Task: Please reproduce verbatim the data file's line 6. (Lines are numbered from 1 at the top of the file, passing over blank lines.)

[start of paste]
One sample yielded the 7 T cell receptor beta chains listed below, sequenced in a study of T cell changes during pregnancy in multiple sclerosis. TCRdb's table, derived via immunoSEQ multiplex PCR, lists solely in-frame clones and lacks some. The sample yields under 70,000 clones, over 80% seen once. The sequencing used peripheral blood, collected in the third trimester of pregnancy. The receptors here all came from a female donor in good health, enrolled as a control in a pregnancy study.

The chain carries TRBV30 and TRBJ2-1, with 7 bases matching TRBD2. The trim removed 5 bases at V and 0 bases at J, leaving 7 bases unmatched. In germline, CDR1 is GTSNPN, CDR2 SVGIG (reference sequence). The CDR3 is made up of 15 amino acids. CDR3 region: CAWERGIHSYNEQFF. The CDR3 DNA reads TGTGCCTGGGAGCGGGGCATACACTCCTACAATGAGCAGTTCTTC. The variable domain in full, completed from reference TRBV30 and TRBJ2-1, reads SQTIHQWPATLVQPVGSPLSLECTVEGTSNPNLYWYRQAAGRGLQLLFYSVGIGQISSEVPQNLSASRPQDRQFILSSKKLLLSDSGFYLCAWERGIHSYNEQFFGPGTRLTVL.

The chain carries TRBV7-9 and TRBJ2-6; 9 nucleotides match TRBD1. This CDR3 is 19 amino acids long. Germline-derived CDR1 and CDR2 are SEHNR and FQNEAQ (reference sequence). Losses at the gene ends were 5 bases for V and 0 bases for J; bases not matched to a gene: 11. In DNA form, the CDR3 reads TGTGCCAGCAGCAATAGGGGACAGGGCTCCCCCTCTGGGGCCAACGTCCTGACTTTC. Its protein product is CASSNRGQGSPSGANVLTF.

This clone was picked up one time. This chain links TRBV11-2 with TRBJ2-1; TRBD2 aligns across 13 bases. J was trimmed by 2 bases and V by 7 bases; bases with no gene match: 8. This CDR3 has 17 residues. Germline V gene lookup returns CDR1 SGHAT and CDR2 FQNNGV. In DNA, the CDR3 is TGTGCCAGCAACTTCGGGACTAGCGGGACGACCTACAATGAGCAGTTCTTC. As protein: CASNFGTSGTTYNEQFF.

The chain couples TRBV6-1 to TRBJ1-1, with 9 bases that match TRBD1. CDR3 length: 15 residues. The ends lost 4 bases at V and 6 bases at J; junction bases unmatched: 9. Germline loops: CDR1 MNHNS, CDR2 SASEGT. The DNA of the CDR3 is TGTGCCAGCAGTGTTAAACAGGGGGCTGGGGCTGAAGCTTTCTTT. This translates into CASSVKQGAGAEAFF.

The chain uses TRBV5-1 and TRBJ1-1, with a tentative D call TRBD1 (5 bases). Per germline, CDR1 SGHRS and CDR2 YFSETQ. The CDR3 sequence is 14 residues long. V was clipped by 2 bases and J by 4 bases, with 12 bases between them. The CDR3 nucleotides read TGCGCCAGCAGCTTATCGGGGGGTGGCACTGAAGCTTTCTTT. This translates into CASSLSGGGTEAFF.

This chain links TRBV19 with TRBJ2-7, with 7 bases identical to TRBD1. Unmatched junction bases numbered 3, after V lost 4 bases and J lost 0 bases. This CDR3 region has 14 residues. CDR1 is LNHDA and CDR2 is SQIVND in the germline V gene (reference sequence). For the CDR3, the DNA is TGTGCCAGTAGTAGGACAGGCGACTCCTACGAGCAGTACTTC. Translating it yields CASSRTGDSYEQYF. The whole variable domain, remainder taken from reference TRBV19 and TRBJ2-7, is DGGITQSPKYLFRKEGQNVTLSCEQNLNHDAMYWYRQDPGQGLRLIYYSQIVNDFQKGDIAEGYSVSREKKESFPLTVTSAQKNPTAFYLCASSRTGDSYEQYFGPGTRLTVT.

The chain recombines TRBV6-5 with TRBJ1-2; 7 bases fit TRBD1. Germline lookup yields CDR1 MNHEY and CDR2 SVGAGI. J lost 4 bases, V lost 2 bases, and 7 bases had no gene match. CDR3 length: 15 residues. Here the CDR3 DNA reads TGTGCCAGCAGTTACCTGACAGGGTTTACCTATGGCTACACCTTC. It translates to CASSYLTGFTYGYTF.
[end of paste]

The chain uses TRBV5-1 and TRBJ1-1, with a tentative D call TRBD1 (5 bases). Per germline, CDR1 SGHRS and CDR2 YFSETQ. The CDR3 sequence is 14 residues long. V was clipped by 2 bases and J by 4 bases, with 12 bases between them. The CDR3 nucleotides read TGCGCCAGCAGCTTATCGGGGGGTGGCACTGAAGCTTTCTTT. This translates into CASSLSGGGTEAFF.